The Taliban themselves seem unclear on what role they expect the United States to play in Afghanistan. While the Taliban do not want American troops on Afghan soil, they do seem willing to consider the possibility of the United States supporting recovery and reconstruction of the country. It is hard to imagine how this scenario would play out, however. What guarantee is there that the Taliban forces will not attack aid workers or obstruct the transportation of relief and recovery materials and services? Moreover, would the United States be called upon to counter such attacks with force, further muddling the agreement? There are also no guarantees that the aid received for recovery and reconstruction activities would be channeled properly given the rampant corruption at all levels of the Afghan government. How would the Taliban act differently to curb corruption, given that they have not shied away from illicit activities?
The possibility of the Taliban playing a constructive part in the peace process appears bleak at the moment, partly due to the discrepancy between their stated goals and their actions; partly because of the Afghan government’s biases against them and unwillingness to share power; and partly because of the United States’ inability to be firm in its commitments. Solutions to these issues do exist, but they require initiative from all three sides. The Taliban should go above and beyond to prove that they are committed to good governance, power-sharing, and women’s rights. Their response to the pandemic is certainly one of the important steps they have taken to signal their efforts. The Afghan government should create a more open space for the Taliban to participate. The United States can direct its efforts towards motivating the Afghan government to create an open political environment and encouraging the Taliban to engage more with the Afghan government This may help avoid situations like the current one, where the Afghan government was not a part of the peace agreement, and thus was unwilling to agree to the clauses of the deal. More fundamentally, the United States should show commitment to the peace deal by adhering to its promises.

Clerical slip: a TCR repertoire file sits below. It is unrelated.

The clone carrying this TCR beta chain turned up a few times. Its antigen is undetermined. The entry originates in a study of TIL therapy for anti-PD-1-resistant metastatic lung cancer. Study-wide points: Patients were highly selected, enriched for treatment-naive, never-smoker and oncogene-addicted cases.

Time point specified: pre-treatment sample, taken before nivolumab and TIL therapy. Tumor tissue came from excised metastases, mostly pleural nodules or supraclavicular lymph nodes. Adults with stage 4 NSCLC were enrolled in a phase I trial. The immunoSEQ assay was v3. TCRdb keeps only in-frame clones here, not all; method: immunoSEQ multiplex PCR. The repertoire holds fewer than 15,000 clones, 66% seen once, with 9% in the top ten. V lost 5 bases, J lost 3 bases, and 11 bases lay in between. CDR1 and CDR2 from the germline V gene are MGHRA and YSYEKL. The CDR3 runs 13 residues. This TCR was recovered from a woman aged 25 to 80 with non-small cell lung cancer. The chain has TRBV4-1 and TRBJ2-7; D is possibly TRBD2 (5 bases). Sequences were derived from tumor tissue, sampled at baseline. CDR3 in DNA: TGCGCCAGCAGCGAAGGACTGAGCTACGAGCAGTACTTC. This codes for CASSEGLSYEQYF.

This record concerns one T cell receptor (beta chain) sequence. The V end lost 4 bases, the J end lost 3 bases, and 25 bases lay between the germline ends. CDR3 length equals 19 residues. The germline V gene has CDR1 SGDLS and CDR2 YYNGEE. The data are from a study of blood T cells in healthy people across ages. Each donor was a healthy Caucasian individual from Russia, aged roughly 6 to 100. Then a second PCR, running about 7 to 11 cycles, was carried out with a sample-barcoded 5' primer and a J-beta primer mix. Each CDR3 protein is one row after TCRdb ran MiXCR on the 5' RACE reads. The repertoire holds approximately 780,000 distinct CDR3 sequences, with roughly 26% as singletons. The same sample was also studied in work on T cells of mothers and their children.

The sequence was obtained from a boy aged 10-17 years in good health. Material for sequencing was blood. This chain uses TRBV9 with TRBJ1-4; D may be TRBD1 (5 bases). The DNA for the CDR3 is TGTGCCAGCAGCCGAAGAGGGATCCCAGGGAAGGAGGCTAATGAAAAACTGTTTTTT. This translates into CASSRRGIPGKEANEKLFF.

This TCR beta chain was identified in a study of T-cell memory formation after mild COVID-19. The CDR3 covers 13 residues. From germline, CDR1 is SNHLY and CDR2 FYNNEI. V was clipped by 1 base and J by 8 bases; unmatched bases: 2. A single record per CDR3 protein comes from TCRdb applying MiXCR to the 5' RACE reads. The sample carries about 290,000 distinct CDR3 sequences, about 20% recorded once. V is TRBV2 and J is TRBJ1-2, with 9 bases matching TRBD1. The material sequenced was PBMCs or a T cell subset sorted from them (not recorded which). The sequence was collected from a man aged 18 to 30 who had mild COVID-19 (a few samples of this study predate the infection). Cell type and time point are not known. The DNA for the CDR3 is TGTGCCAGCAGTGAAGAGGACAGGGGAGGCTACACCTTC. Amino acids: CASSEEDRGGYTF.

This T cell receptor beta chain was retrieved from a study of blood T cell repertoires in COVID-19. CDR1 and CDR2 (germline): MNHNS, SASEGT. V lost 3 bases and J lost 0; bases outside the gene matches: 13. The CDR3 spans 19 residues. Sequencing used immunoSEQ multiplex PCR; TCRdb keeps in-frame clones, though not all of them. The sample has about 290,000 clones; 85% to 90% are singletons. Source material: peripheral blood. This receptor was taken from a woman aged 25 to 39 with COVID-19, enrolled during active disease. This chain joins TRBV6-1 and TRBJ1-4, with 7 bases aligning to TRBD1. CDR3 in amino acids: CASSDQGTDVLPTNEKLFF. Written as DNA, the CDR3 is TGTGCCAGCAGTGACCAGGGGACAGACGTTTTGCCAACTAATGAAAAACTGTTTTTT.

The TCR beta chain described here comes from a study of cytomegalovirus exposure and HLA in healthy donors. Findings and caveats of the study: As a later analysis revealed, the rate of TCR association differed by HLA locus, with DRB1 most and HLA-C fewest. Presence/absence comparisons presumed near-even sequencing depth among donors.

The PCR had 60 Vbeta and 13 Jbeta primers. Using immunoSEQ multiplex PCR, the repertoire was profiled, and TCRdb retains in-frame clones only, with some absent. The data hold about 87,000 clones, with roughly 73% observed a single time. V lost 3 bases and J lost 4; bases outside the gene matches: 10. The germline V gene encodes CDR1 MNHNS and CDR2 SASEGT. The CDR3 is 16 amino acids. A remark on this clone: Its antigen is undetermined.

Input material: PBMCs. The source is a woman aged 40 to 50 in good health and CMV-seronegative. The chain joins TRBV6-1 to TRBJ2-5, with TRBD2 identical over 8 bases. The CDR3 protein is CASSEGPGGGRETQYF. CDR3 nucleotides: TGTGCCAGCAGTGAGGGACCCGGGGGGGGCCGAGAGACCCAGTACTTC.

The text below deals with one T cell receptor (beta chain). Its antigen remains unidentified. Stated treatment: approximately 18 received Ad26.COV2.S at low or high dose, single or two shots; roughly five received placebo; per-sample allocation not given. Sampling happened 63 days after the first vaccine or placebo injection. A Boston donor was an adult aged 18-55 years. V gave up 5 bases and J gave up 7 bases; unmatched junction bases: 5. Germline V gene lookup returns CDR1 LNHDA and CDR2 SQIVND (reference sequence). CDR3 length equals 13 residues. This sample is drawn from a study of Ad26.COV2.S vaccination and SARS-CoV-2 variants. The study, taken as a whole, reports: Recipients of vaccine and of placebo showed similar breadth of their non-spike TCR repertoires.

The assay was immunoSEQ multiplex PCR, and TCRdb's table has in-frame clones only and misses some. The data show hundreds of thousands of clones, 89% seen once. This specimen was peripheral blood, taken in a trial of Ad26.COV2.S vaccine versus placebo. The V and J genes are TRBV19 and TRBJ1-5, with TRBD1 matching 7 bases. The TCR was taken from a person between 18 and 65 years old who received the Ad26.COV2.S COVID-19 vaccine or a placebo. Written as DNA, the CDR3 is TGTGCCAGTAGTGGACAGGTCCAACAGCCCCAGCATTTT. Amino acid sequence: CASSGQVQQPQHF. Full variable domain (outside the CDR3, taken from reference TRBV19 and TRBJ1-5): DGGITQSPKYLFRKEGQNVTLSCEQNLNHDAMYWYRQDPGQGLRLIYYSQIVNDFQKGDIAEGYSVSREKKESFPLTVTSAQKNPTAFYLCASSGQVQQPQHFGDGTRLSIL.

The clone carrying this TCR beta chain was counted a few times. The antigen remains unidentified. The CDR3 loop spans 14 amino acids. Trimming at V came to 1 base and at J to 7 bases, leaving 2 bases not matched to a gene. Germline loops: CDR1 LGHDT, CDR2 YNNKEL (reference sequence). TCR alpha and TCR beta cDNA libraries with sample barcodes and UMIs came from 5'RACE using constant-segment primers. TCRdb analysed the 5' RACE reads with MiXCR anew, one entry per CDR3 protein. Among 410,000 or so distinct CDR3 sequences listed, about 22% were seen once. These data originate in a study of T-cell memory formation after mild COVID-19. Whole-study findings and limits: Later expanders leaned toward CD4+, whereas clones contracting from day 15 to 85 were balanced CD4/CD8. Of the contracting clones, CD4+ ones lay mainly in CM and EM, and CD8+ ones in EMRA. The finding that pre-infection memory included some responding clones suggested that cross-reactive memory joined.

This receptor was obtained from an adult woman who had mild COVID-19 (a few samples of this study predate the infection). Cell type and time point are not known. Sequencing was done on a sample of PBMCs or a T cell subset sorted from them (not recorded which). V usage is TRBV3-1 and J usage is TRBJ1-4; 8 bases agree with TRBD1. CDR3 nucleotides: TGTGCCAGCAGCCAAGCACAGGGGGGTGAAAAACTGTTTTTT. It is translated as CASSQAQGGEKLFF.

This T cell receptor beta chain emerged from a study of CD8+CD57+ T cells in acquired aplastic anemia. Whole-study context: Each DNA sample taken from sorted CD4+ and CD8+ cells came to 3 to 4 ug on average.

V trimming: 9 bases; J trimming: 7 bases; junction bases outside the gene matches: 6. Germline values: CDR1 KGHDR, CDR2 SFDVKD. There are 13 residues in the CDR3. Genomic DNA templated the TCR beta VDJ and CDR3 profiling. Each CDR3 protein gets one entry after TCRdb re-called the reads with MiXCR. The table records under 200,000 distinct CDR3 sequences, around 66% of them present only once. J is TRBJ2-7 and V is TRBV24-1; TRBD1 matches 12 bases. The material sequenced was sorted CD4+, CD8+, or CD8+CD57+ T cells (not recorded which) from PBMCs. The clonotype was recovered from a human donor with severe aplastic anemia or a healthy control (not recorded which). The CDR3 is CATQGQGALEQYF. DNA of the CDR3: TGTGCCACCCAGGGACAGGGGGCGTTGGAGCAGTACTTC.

Shikshya Adhikari is a PhD student at Rockefeller College of Public Affairs and Policy at the University at Albany.